In a press release, the NCAA laid out specific “guardrails” it is requiring for “future name, image and likeness activities.” In addition to avoiding school and conference involvement, the NCAA wants to avoid using name, image and likeness activities “for recruiting by schools and boosters.” The NCAA also wants to regulate the use of “agents and advisors” in brokering potential deals with financial transactions being disclosed to the athlete’s university.

“As a national governing body, the NCAA is uniquely positioned to modify its rules to ensure fairness and a level playing field for student-athletes,” Emmert said in a press release. “The board’s action today creates a path to enhance opportunities for student-athletes while ensuring they compete against students and not professionals.”

All changes formally brought into NCAA legislation are expected to fall under these guidelines:

  • Ensuring student-athletes are treated similarly to non-athlete students unless a compelling reason exists to differentiate.

  • Maintaining the priorities of education and the collegiate experience to provide opportunities for student-athlete success.

  • Ensuring rules are transparent, focused and enforceable, and facilitating fair and balanced competition.

  • Making clear the distinction between collegiate and professional opportunities.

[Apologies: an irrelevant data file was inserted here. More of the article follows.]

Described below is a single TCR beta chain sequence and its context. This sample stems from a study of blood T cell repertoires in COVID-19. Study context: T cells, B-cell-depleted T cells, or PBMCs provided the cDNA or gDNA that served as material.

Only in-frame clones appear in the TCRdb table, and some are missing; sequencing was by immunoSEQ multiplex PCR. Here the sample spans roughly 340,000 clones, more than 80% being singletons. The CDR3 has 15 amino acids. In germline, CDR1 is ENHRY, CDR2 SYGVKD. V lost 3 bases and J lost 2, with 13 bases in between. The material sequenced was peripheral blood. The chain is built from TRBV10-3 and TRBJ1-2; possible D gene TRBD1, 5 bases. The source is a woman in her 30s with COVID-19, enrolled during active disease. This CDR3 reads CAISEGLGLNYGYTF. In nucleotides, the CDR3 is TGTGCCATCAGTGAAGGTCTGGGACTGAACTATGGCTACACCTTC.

• Making clear that compensation for athletics performance or participation is impermissible.

  • Reaffirming that student-athletes are students first and not employees of the university.

  • Enhancing principles of diversity, inclusion and gender equity.

  • Protecting the recruiting environment and prohibiting inducements to select, remain at or transfer to a specific institution.

NCAA calls for Congressional action

With the national implementation of name, image and likeness rules, the NCAA has engaged with Congress to ensure it can oversee NIL rules on a national scale.

Specifically, the NCAA is calling for “federal preemption” over name, image and likeness laws that have been established in individual states. The NCAA also wants Congress to establish a “safe harbor” for the NCAA to “provide protection against lawsuits filed for name, image and likeness rules” while “safeguarding” the “non-employment status” of student-athletes and “maintaining the distinction between college athletes and professional athletes.”

“The evolving legal and legislative landscape around these issues not only could undermine college sports as a part of higher education but also significantly limit the NCAA’s ability to meet the needs of college athletes moving forward,” Drake said.

“We must continue to engage with Congress in order to secure the appropriate legal and legislative framework to modernize our rules around name, image and likeness. We will do so in a way that underscores the Association’s mission to oversee and protect college athletics and college athletes on a national scale.”

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Originally published